BARBARAELLEN KOCH FILE PHOTO | April Yakaboski (second from left) leads a ‘hot yoga’ class at her West Main Street studio in Riverhead.

April Yakaboski is building an empire on West Main Street — and the 2001 Riverhead High School graduate is doing it one inspired, in-shape fitness student at a time.

Ms. Yakaboski opened her Aerial Fitness studio in June 2009 with the idea that she would offer her clientele experiences they couldn’t get at any other area gym. She did so first through aerial silks. Her students, also called aerialists, use the silks to suspend themselves from the ceiling and use their muscles to stretch, spin, bounce and flip to music.

She’s since opened two more health and fitness locations nearby. Her Hot Yoga studio occupies the second floor of the WRIV building — and gained regional media attention for its “Broga” classes for men. The latest addition, Spin-Sanity, opened in October in space previously occupied by The Hamptons Furniture Co. The spin cycle studio features 29 RealRyder stationary bikes, which she purchased from a Westhampton Beach fitness studio that had recently closed its doors.

For her creativity, business acumen and help in rebuilding a once-beleagured area, Ms. Yakaboski is the News-Review’s 2013 Business Person of the Year.

She also runs a paddleboard business on the Peconic River during the warmer months with friend and studio employee Rachel Goodale, offering locals as well as visitors to Riverhead’s East End Hyatt Place hotel a peaceful place to unwind on the water.

“She really wants to give clients what they want, so everything is based on what she gets back from clients,” said Ms. Goodale. “She has people of all ages, that’s the best part. She has as 73-year-old client who looks like she’s 50 because she works out every day. It’s an awesome place to work. I love going there and I love working there.”

She described Ms. Yakaboski as someone who’s “always thinking outside the box.”

Downtown Riverhead is also seeing the benefits of foot traffic, as the studios attract hundreds of people to the area each week.

“I try to do what the bigger gyms aren’t doing,” Ms. Yakaboski told the News-Review recently.

Even the spin cycles at Spin-Sanity are available at only four other locations on Long Island, said Roland Walker, who teaches a Sunday morning class in Riverhead. RealRyder-style stationary bikes “offers more of a core and upper body workout,” he said. The bikes – which go for about $2,000 a piece – pivot from side to side, offering a more real-life experience.

“There’s very few in the U.S., period,” he said. “She recruited me because she knew that I knew about that type of bike. They are very few instructors that are certified at teaching those bikes.

“It’s a big gamble, no doubt,” Mr. Walker said.

To hedge her bets, Ms. Yakaboski will seek certification for the unique bikes in January, along with Ms. Goodale and others.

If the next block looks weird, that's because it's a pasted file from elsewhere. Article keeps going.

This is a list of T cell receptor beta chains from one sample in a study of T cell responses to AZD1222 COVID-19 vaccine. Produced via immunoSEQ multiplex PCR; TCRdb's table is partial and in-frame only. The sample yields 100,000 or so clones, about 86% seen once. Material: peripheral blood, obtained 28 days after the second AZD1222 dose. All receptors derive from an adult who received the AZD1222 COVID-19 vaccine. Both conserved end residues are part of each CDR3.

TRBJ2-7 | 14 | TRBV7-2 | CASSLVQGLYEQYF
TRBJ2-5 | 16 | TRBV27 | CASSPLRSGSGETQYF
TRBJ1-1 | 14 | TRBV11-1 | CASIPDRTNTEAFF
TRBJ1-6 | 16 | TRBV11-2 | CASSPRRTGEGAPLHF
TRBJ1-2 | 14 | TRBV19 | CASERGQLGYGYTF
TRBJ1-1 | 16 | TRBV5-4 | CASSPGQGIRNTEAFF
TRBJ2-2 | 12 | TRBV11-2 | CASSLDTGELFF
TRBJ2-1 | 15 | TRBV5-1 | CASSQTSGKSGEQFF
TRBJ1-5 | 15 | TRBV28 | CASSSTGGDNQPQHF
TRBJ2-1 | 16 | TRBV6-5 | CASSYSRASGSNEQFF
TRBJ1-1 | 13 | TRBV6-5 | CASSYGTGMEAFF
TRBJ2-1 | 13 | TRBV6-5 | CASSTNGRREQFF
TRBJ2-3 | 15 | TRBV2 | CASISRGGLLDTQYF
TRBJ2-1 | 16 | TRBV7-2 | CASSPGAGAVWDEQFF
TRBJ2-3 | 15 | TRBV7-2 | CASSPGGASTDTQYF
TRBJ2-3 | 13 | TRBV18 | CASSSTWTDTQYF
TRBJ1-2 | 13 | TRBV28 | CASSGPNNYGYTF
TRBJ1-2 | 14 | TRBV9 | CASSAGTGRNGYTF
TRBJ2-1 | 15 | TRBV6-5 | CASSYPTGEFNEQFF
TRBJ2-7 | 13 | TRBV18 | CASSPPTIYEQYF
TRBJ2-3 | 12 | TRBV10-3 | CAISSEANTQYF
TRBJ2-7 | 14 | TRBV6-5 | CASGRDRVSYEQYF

For those involved, working in Ms. Yakaboski’s businesses doesn’t feel much like work.

The 200-plus clients are more like family, Ms. Goodale said, coming together daily for positive reasons.

“People see results quicker when they come to her studios,” she said. “People will say, ‘I was sick of going to the gym and doing the same routine.’ Everyone’s getting results and it’s fun. We look forward to seeing each other; everyone’s become friends.”

mwhite@timesreview.com

12/20/13 10:00am
12/20/2013 10:00 AM
TIM GANNON FILE PHOTO | Tom Mielnicki of Riverhead hopes to convert this vacant building on West Main Street in Riverhead into a restaurant called Simple Table.

TIM GANNON FILE PHOTO | Tom Mielnicki of Riverhead hopes to convert this vacant building on West Main Street in Riverhead into a restaurant called Simple Table.

Simple Table, a new restaurant proposed on West Main Street along the banks of the Peconic River, received site plan approval from the Riverhead Town Planning Board on Thursday.

The proposed 40-seat restaurant on 305 West Street, across from Concern for Independent Living, is expected to be open by April at best and Memorial Day at the latest, according to Tom Mielnicki, who bought the property earlier this year and plans to run the restaurant with his 23-year-old daughter, Ariana, a culinary student at Suffolk County Community College.

The Mielnickis have described the proposed restaurant as offering “comfort food served family style.”

Mr. Mielnicki, who is vice president of the Polish Town Civic Association, will be the executive chef at the new restaurant.

“This is another vacant store downtown that’s gonna be filled up with a good use,” said Planning Board member Ed Densieski in casting his vote in favor of the site plan. “I’m looking forward to it.”

The application has approval from the state Department of Environmental Conservation, the town architectural review board, and the state Wild, Scenic and Recreational Rivers Act, which limits what can be built along the Peconic River.

“We’ll also have a kayak launching area on the river,” Mr. Mielnicki said following the approval. He said the state DEC recommended that.

The proposal calls for converting a vacant building on the site into an office and building an 18-foot addition addition on the building.

Mr. Mielnicki said he still has some paperwork and some construction to do on the property, which measures .31 of an acre.

The property currently includes three buildings, including the one designated for the proposed restaurant. One of the smaller structures is currently used as an office, and Mr. Mielnicki has said he plans to build a small addition to connect two buildings that are just eight inches apart, giving the restaurant a total of roughly 2,300 square feet. The third building will remain freestanding.